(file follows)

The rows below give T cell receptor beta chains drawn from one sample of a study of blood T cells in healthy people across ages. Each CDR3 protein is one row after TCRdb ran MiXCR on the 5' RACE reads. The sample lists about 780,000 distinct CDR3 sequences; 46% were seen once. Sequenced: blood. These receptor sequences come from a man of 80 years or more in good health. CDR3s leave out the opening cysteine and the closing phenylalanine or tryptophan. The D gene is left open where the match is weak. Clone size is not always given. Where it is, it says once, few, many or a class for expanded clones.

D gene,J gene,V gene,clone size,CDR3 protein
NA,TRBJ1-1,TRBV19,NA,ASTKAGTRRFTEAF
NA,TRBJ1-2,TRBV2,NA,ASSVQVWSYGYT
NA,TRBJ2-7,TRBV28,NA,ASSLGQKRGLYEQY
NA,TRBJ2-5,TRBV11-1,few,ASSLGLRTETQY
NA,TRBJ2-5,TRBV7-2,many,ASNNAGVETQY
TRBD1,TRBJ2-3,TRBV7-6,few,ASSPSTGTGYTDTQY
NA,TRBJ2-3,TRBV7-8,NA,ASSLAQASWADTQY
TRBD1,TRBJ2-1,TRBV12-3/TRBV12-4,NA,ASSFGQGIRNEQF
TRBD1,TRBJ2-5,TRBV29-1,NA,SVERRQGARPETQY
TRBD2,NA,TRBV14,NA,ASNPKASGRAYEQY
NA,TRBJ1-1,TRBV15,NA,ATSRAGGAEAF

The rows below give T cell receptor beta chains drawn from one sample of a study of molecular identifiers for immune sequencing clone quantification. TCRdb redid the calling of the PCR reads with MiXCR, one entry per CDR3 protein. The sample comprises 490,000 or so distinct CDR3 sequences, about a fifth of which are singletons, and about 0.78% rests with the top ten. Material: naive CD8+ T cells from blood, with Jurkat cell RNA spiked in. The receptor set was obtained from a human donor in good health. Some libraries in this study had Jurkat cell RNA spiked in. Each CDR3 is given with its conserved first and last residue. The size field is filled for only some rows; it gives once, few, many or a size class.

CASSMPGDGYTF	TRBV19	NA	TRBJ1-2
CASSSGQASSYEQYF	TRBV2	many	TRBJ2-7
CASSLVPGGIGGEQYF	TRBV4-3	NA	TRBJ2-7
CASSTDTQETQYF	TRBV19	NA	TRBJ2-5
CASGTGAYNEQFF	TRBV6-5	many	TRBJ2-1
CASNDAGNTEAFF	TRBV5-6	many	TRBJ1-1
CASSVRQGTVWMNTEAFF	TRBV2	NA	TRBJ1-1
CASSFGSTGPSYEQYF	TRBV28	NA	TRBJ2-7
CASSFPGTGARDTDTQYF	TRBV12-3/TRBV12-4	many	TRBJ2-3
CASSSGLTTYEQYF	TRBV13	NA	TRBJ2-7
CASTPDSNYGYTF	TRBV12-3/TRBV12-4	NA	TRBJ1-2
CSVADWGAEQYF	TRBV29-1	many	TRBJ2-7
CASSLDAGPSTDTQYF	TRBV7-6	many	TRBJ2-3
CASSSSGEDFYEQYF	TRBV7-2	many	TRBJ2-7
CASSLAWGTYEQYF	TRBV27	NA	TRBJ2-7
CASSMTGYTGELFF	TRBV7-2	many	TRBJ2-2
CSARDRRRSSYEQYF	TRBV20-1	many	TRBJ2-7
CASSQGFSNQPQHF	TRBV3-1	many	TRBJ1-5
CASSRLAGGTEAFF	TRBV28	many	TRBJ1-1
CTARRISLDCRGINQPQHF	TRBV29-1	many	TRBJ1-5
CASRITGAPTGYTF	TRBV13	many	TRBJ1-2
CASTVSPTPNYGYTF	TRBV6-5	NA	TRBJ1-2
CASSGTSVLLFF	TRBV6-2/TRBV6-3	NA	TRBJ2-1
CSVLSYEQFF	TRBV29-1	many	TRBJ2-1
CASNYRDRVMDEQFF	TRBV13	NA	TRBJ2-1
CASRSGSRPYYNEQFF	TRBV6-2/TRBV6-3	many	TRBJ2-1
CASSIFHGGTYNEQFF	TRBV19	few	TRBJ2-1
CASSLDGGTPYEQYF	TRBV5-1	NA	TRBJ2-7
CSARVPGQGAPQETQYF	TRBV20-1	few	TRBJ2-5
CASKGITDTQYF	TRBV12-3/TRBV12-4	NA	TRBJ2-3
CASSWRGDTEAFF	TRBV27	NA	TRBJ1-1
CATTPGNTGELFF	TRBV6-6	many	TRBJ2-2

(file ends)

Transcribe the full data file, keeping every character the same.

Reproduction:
The rows below give T cell receptor beta chains drawn from one sample of a study of blood T cells in healthy people across ages. Each CDR3 protein is one row after TCRdb ran MiXCR on the 5' RACE reads. The sample lists about 780,000 distinct CDR3 sequences; 46% were seen once. Sequenced: blood. These receptor sequences come from a man of 80 years or more in good health. CDR3s leave out the opening cysteine and the closing phenylalanine or tryptophan. The D gene is left open where the match is weak. Clone size is not always given. Where it is, it says once, few, many or a class for expanded clones.

D gene,J gene,V gene,clone size,CDR3 protein
NA,TRBJ1-1,TRBV19,NA,ASTKAGTRRFTEAF
NA,TRBJ1-2,TRBV2,NA,ASSVQVWSYGYT
NA,TRBJ2-7,TRBV28,NA,ASSLGQKRGLYEQY
NA,TRBJ2-5,TRBV11-1,few,ASSLGLRTETQY
NA,TRBJ2-5,TRBV7-2,many,ASNNAGVETQY
TRBD1,TRBJ2-3,TRBV7-6,few,ASSPSTGTGYTDTQY
NA,TRBJ2-3,TRBV7-8,NA,ASSLAQASWADTQY
TRBD1,TRBJ2-1,TRBV12-3/TRBV12-4,NA,ASSFGQGIRNEQF
TRBD1,TRBJ2-5,TRBV29-1,NA,SVERRQGARPETQY
TRBD2,NA,TRBV14,NA,ASNPKASGRAYEQY
NA,TRBJ1-1,TRBV15,NA,ATSRAGGAEAF

The rows below give T cell receptor beta chains drawn from one sample of a study of molecular identifiers for immune sequencing clone quantification. TCRdb redid the calling of the PCR reads with MiXCR, one entry per CDR3 protein. The sample comprises 490,000 or so distinct CDR3 sequences, about a fifth of which are singletons, and about 0.78% rests with the top ten. Material: naive CD8+ T cells from blood, with Jurkat cell RNA spiked in. The receptor set was obtained from a human donor in good health. Some libraries in this study had Jurkat cell RNA spiked in. Each CDR3 is given with its conserved first and last residue. The size field is filled for only some rows; it gives once, few, many or a size class.

CASSMPGDGYTF	TRBV19	NA	TRBJ1-2
CASSSGQASSYEQYF	TRBV2	many	TRBJ2-7
CASSLVPGGIGGEQYF	TRBV4-3	NA	TRBJ2-7
CASSTDTQETQYF	TRBV19	NA	TRBJ2-5
CASGTGAYNEQFF	TRBV6-5	many	TRBJ2-1
CASNDAGNTEAFF	TRBV5-6	many	TRBJ1-1
CASSVRQGTVWMNTEAFF	TRBV2	NA	TRBJ1-1
CASSFGSTGPSYEQYF	TRBV28	NA	TRBJ2-7
CASSFPGTGARDTDTQYF	TRBV12-3/TRBV12-4	many	TRBJ2-3
CASSSGLTTYEQYF	TRBV13	NA	TRBJ2-7
CASTPDSNYGYTF	TRBV12-3/TRBV12-4	NA	TRBJ1-2
CSVADWGAEQYF	TRBV29-1	many	TRBJ2-7
CASSLDAGPSTDTQYF	TRBV7-6	many	TRBJ2-3
CASSSSGEDFYEQYF	TRBV7-2	many	TRBJ2-7
CASSLAWGTYEQYF	TRBV27	NA	TRBJ2-7
CASSMTGYTGELFF	TRBV7-2	many	TRBJ2-2
CSARDRRRSSYEQYF	TRBV20-1	many	TRBJ2-7
CASSQGFSNQPQHF	TRBV3-1	many	TRBJ1-5
CASSRLAGGTEAFF	TRBV28	many	TRBJ1-1
CTARRISLDCRGINQPQHF	TRBV29-1	many	TRBJ1-5
CASRITGAPTGYTF	TRBV13	many	TRBJ1-2
CASTVSPTPNYGYTF	TRBV6-5	NA	TRBJ1-2
CASSGTSVLLFF	TRBV6-2/TRBV6-3	NA	TRBJ2-1
CSVLSYEQFF	TRBV29-1	many	TRBJ2-1
CASNYRDRVMDEQFF	TRBV13	NA	TRBJ2-1
CASRSGSRPYYNEQFF	TRBV6-2/TRBV6-3	many	TRBJ2-1
CASSIFHGGTYNEQFF	TRBV19	few	TRBJ2-1
CASSLDGGTPYEQYF	TRBV5-1	NA	TRBJ2-7
CSARVPGQGAPQETQYF	TRBV20-1	few	TRBJ2-5
CASKGITDTQYF	TRBV12-3/TRBV12-4	NA	TRBJ2-3
CASSWRGDTEAFF	TRBV27	NA	TRBJ1-1
CATTPGNTGELFF	TRBV6-6	many	TRBJ2-2